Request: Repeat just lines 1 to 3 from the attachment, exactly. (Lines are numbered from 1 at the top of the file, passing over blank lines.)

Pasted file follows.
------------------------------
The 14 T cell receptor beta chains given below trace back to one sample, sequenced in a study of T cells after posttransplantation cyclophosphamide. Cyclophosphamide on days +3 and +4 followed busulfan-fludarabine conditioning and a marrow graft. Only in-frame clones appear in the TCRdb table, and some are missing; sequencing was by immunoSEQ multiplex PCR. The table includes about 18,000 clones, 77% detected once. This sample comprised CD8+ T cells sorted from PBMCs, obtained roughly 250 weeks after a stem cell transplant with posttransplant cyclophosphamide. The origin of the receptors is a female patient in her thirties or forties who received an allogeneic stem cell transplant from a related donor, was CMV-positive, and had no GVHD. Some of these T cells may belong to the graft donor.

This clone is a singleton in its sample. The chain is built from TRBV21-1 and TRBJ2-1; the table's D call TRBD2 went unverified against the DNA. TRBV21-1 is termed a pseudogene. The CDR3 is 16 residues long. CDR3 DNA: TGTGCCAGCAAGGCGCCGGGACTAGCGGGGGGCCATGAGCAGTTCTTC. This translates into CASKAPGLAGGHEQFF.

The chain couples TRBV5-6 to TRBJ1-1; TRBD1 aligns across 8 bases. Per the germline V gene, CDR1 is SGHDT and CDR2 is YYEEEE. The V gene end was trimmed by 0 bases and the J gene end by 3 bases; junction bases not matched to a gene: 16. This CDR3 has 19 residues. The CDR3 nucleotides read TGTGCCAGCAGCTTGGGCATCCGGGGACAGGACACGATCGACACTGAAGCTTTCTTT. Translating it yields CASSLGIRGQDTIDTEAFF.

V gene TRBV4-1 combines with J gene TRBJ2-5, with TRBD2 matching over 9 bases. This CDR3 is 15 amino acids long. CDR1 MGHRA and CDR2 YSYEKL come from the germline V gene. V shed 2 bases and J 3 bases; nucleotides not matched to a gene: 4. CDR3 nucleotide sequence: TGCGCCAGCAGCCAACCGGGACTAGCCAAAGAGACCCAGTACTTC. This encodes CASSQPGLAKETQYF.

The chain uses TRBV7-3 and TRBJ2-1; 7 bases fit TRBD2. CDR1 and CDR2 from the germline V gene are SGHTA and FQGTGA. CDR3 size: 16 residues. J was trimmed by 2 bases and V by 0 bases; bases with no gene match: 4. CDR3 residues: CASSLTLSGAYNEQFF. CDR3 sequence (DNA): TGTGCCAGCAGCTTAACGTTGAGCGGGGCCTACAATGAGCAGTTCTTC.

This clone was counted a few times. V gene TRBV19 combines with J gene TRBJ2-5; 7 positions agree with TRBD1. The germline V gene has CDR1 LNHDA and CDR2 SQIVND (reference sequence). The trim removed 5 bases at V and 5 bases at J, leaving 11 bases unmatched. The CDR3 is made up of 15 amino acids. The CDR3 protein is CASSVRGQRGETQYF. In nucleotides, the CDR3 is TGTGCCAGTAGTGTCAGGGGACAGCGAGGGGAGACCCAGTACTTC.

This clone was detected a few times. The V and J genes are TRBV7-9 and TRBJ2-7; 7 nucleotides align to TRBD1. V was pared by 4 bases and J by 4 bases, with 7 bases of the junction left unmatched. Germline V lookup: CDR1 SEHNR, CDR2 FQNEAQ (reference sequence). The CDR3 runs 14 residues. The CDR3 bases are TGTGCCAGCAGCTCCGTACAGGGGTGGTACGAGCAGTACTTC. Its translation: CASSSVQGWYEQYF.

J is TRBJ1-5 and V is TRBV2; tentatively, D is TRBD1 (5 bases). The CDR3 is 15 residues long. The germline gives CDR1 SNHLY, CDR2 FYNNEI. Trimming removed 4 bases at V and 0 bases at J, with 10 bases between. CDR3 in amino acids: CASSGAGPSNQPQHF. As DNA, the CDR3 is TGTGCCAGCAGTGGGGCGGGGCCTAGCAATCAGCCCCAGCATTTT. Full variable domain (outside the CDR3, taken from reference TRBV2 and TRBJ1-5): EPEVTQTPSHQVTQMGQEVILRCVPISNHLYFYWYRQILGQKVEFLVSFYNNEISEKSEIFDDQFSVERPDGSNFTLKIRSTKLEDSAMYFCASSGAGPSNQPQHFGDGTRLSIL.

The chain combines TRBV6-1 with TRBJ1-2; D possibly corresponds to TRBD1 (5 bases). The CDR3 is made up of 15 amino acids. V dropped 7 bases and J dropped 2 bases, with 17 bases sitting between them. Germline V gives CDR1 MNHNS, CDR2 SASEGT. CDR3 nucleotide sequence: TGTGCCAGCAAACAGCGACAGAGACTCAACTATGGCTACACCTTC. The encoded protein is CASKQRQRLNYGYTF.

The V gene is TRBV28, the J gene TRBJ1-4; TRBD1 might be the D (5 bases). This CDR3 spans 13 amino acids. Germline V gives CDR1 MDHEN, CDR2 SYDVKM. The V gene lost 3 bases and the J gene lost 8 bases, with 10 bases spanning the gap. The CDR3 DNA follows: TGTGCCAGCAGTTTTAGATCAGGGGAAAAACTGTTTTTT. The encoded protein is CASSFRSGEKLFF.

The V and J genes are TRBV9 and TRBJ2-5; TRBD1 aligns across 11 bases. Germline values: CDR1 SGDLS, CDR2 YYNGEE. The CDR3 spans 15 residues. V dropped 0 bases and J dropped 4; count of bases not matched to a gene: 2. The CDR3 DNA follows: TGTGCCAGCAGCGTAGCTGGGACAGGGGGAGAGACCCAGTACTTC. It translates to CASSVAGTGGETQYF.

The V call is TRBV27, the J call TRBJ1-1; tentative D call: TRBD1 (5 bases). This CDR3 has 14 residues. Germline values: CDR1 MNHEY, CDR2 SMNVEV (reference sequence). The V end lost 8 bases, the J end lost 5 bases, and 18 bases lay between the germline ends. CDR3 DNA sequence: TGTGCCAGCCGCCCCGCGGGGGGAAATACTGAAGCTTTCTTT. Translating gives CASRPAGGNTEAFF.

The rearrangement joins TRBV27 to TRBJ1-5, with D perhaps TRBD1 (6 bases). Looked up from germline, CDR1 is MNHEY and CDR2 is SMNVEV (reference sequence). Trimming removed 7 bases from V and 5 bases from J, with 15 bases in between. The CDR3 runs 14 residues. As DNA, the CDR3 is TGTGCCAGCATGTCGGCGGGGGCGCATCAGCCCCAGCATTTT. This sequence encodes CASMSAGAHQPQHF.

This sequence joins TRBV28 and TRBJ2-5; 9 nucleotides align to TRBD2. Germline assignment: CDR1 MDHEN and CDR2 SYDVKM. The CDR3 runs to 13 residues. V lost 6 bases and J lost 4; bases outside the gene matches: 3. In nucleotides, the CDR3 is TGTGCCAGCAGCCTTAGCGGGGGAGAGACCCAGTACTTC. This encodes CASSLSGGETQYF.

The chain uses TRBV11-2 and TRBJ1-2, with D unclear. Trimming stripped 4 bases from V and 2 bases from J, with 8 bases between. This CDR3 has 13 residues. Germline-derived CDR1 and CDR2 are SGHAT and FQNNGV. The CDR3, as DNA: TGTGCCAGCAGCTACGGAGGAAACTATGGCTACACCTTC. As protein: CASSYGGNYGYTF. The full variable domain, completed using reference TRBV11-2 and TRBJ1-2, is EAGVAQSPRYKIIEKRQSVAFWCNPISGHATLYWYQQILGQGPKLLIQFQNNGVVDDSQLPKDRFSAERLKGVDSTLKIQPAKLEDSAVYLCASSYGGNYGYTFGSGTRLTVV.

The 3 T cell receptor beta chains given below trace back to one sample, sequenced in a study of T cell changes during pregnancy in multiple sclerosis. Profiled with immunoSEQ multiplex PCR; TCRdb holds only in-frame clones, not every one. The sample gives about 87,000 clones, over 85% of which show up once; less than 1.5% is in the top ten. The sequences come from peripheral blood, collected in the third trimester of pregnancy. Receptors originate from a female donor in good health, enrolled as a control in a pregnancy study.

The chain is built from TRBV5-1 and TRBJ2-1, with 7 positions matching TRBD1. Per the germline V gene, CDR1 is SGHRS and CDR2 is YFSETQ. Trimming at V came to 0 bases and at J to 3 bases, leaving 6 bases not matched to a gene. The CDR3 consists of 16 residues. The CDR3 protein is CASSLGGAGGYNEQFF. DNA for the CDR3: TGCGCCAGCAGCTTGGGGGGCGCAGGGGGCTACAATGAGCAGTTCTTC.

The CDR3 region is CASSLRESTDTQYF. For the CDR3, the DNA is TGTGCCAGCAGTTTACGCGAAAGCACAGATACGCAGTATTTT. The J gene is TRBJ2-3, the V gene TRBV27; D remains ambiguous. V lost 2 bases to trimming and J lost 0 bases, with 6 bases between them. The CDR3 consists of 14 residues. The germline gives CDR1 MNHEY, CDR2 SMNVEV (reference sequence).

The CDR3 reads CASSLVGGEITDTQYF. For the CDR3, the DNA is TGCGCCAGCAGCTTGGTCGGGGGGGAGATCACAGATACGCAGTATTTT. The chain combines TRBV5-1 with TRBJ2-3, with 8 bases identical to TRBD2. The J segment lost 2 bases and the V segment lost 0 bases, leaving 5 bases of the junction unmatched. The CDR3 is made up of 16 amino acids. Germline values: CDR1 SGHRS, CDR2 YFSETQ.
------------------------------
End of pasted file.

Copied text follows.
The 14 T cell receptor beta chains given below trace back to one sample, sequenced in a study of T cells after posttransplantation cyclophosphamide. Cyclophosphamide on days +3 and +4 followed busulfan-fludarabine conditioning and a marrow graft. Only in-frame clones appear in the TCRdb table, and some are missing; sequencing was by immunoSEQ multiplex PCR. The table includes about 18,000 clones, 77% detected once. This sample comprised CD8+ T cells sorted from PBMCs, obtained roughly 250 weeks after a stem cell transplant with posttransplant cyclophosphamide. The origin of the receptors is a female patient in her thirties or forties who received an allogeneic stem cell transplant from a related donor, was CMV-positive, and had no GVHD. Some of these T cells may belong to the graft donor.

This clone is a singleton in its sample. The chain is built from TRBV21-1 and TRBJ2-1; the table's D call TRBD2 went unverified against the DNA. TRBV21-1 is termed a pseudogene. The CDR3 is 16 residues long. CDR3 DNA: TGTGCCAGCAAGGCGCCGGGACTAGCGGGGGGCCATGAGCAGTTCTTC. This translates into CASKAPGLAGGHEQFF.

The chain couples TRBV5-6 to TRBJ1-1; TRBD1 aligns across 8 bases. Per the germline V gene, CDR1 is SGHDT and CDR2 is YYEEEE. The V gene end was trimmed by 0 bases and the J gene end by 3 bases; junction bases not matched to a gene: 16. This CDR3 has 19 residues. The CDR3 nucleotides read TGTGCCAGCAGCTTGGGCATCCGGGGACAGGACACGATCGACACTGAAGCTTTCTTT. Translating it yields CASSLGIRGQDTIDTEAFF.